Other than the (FSA so far?) un-followed-up telegraph item, do you know of any published validation of these suggested fears in the literature for seafood (or any other single product for that matter)?. i cannot remember ever seeing a documented incident for seafood from this cause or any official statement spelling out a significant risk / necessity of absolute separation of frozen packaged raw / RTE seafood. [quite happy to be proven wrong though :smile: ]. If one is talking about mingling frozen packaged seafood / chicken that would be a different issue IMO (and more likely [i think] to be validatable). I hv always considered the latter scenario as a strict audit no-no thks to raw chicken's well-validated "fellow-passengers". Used to be a frequent easy rejection but less common these days (post HACCP :thumbup: )

Rgds / Charles.C

Kind Regards,

 

Charles.C


#9 Foodworker

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Posted 14 March 2011 - 09:54 AM

Morning Charles.

C&C is Cash and Carry, ie a wholesale/retail business.

I have not seen any notified problems/recalls relating to cross contamination from the exterior surfaces of packaging but the potential is clearly there.

Cooked chicken and raw chicken products are (at least should be!) processed on completely different lines, rooms and often factories, the same with cooked and raw seafoods.

Packaging (eg plastic films which is the most common UK format) in the raw factories will inevitably pick up bugs of all sorts including pathogens such as E.coli from the air, equipment and people. The bugs will be on the inside and outside of the packaging. Depending on the process, the raw chicken can be frozen before packing or frozen as a finished, packed product. The bugs will still be there.

When the products reach the store they are displayed for sale according a commercially decided planogram which dictates into which freezer cabinet the product is displayed and which products it is next to.

With chest freezers particulary, it is common to see frozen raw next to and mixed in with frozen cooked products. Occasionally there is a solid barrier, but more commonly it is an open 'mesh' type divider, or none at all. As the freezer goes through a defrost cycle and also where the product is above the load line condensation forms and can be transferred from pack to pack, partly by customers hands as they move the packs about.

I did a series of swab tests and there were occasions where I found E.coli on the outside of the frozen cooked, ready to eat, products. (Sadly this was a number of years ago and the certificates are long gone). When the packs are opened the potential to transfer to the ready to eat foods is clear.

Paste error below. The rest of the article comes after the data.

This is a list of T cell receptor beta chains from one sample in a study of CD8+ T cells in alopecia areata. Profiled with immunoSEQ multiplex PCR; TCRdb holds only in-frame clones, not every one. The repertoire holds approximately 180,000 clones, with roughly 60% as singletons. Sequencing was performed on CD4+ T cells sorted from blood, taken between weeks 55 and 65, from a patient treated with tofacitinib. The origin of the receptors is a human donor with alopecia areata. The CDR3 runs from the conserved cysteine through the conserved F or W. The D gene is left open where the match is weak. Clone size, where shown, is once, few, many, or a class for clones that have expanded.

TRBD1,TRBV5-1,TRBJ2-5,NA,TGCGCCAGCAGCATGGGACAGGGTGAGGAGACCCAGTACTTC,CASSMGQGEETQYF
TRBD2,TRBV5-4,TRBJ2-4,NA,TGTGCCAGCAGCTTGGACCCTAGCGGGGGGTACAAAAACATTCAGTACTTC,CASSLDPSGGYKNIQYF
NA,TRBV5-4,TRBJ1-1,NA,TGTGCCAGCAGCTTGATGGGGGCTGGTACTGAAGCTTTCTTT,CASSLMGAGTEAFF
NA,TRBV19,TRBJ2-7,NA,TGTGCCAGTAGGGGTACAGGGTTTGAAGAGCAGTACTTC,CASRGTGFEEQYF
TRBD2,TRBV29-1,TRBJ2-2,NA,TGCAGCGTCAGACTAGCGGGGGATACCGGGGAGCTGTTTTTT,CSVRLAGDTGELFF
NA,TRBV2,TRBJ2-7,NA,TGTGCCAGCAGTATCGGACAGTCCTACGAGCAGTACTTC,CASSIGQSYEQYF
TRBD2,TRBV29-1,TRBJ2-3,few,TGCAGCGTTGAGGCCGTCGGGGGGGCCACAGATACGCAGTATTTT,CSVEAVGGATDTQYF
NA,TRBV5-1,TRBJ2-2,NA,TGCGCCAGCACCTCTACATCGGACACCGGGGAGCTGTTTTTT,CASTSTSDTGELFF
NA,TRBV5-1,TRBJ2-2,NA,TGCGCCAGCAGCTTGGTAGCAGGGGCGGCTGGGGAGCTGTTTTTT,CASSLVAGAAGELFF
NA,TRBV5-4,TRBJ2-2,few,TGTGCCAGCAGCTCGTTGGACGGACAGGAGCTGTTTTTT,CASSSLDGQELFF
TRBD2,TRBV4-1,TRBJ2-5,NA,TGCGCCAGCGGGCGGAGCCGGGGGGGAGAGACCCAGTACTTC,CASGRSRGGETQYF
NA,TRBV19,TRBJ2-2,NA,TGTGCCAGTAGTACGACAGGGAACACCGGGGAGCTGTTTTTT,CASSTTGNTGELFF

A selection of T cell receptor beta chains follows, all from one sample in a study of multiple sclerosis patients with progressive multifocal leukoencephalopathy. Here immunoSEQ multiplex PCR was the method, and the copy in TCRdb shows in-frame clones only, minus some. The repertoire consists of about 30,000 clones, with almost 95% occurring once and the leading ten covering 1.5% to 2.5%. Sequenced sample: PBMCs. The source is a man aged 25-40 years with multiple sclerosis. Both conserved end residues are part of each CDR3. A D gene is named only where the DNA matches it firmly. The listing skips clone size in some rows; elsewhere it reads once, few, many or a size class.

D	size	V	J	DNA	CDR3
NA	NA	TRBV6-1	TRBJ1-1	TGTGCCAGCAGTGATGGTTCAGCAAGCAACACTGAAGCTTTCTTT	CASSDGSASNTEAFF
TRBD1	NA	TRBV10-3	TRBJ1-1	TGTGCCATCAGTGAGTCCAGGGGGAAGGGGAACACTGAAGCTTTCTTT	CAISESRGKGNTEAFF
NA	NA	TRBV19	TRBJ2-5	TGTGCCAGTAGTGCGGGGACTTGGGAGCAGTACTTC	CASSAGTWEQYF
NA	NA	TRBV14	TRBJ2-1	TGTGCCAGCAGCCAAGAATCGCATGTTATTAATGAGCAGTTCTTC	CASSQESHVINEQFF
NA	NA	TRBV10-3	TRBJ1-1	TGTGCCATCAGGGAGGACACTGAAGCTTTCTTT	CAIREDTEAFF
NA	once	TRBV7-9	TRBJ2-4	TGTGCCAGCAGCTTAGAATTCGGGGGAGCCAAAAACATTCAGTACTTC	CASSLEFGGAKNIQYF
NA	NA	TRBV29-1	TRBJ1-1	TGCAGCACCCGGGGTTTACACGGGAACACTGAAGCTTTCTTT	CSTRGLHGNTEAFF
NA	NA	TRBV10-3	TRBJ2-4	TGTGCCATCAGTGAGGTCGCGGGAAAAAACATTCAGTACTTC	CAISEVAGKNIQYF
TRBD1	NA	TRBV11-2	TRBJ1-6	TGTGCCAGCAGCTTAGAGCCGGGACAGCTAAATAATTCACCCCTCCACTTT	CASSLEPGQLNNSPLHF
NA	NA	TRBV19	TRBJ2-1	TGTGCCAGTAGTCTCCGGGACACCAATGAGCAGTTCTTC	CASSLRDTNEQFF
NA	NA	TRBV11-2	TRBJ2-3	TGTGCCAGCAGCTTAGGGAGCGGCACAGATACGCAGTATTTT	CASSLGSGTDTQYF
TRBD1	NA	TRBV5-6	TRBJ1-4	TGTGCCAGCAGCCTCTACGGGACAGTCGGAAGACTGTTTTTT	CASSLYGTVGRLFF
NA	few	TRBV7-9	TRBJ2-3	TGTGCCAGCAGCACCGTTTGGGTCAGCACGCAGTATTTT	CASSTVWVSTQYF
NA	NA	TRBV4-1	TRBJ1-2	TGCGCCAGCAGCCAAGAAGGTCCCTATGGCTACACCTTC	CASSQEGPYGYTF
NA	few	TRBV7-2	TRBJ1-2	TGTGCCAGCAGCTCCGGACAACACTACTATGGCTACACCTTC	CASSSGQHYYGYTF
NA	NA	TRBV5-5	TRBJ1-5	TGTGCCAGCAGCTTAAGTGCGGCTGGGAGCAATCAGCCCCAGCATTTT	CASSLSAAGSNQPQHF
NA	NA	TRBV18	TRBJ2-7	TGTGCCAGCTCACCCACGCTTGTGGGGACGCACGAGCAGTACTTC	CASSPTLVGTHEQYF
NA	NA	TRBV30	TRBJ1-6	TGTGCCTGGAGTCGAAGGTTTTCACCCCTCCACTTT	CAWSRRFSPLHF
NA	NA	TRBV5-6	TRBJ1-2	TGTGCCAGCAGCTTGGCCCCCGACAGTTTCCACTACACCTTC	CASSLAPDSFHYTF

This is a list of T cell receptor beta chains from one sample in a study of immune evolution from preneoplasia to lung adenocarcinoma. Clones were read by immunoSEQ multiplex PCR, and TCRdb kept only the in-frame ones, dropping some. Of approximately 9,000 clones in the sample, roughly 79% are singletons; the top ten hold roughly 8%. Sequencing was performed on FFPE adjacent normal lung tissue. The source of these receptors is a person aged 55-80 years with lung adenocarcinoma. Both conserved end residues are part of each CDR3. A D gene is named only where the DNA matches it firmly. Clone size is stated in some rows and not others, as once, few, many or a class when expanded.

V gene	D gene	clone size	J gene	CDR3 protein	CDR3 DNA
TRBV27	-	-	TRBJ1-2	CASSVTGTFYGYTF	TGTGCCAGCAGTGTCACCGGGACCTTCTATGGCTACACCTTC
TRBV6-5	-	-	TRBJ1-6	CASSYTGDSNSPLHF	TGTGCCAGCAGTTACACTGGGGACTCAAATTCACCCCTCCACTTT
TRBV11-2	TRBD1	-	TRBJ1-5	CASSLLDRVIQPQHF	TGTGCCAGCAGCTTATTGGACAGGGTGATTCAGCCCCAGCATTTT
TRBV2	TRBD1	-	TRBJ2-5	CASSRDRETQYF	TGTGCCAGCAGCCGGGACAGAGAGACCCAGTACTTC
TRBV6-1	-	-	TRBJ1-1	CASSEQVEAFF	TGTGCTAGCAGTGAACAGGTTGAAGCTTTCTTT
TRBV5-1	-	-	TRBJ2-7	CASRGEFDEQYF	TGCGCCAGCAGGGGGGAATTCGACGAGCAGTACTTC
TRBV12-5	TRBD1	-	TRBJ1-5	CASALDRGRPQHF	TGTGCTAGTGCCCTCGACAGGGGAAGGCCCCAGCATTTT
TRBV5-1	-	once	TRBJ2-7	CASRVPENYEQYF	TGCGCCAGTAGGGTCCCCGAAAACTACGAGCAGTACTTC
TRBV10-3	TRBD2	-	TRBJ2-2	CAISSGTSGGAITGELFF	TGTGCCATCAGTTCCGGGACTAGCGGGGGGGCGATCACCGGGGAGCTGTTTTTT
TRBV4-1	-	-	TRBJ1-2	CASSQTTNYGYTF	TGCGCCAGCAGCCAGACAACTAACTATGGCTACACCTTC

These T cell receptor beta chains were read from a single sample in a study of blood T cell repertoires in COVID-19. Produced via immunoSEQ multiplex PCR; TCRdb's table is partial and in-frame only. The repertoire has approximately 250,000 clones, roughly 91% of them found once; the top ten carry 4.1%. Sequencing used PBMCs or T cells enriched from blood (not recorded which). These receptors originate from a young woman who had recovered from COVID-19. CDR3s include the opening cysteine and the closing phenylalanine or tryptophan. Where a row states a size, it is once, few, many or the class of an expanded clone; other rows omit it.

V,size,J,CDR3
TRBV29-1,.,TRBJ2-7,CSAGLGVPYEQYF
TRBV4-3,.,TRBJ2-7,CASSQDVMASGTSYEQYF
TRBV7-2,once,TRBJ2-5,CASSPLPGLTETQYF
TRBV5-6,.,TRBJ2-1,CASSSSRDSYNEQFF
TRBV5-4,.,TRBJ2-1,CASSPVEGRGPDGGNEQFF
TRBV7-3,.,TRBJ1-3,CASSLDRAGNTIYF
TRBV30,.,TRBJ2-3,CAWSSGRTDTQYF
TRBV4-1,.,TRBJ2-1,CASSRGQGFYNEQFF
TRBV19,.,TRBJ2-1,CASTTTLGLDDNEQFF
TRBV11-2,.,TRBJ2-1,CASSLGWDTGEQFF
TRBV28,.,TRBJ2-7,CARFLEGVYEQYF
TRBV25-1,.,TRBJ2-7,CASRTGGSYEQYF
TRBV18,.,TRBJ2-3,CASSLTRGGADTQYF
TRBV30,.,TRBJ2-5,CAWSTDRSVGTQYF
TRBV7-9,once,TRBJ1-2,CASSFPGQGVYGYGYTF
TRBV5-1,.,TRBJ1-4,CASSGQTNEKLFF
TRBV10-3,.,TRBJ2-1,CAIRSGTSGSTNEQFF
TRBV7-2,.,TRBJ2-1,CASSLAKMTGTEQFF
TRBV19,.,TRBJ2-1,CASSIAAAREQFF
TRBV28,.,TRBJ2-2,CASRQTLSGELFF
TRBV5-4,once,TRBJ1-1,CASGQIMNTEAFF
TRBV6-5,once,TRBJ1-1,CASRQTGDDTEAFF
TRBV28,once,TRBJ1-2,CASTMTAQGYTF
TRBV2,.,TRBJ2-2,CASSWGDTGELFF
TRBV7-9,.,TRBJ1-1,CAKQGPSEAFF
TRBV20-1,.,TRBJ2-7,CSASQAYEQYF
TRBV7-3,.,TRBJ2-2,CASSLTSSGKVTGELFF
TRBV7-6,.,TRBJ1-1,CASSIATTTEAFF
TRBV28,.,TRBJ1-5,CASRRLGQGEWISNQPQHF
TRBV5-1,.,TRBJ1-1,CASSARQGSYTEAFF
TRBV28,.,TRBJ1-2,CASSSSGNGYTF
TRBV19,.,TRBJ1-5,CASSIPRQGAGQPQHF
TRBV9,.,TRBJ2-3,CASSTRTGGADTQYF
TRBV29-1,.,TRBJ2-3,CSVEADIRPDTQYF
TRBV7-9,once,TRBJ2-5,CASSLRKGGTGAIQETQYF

Its another one of those areas where retailers demand extensive risk assessments and controls from processors, but food safety in their stores is secondary to their commercial interests.

A bit long winded - my apologies



#10 GMO

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Posted 14 March 2011 - 10:05 AM

But interesting. In stores selling to the general public (ie supermarkets) there does tend to be a solid barrier between raw and cooked IME though. Interesting that there isn't in a C&C.



#11 Foodworker

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Posted 14 March 2011 - 10:16 AM

I'm going to my local Morrisons in a little while, I'll do a quick audit!



#12 Charles.C

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Posted 14 March 2011 - 03:40 PM

Dear Foodworker,

Thks for the extended reply. I am presuming the E.coli you refer was not one of the very nasty group. (No idea probably, as is usually the case :smile: ). I am fairly confident that the genuine pathogenic content of the (raw) chicken was a much greater contamination risk than the packaging (although probably equally unknown to the typical British housewife ?).

Perhaps i can add another presentation variety to the thread - dog food separated from RTE/TV dinners by a mesh divider. I suppose it is arguable which is the higher risk ?? :biggrin:

Rgds / Charles.C


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Charles.C


#13 Foodworker

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Posted 14 March 2011 - 03:49 PM

Just returned from my supermarket visit and I have to say I was very impressed.

The dividers in the chest freezer were in most cases a plastic coated metal mesh. Where there was raw frozen next to cooked frozen the dividers were solid plastic boards. The boards even extended above the load lines.



#14 GMO

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Posted 14 March 2011 - 06:03 PM

Just returned from my supermarket visit and I have to say I was very impressed.

The dividers in the chest freezer were in most cases a plastic coated metal mesh. Where there was raw frozen next to cooked frozen the dividers were solid plastic boards. The boards even extended above the load lines.


Interesting foodworker eh? Now knowing UK supermarkets they won't be doing this for the joy of it, a risk assessment must have identified a cross contamination hazard which you can't really eliminate (due to the shoppers and the shelf stackers) but must be reduced by this practice.

#15 Simon

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Posted 20 March 2011 - 08:43 PM

Just returned from my supermarket visit and I have to say I was very impressed.

The dividers in the chest freezer were in most cases a plastic coated metal mesh. Where there was raw frozen next to cooked frozen the dividers were solid plastic boards. The boards even extended above the load lines.

Field work, I'm impressed. :clap: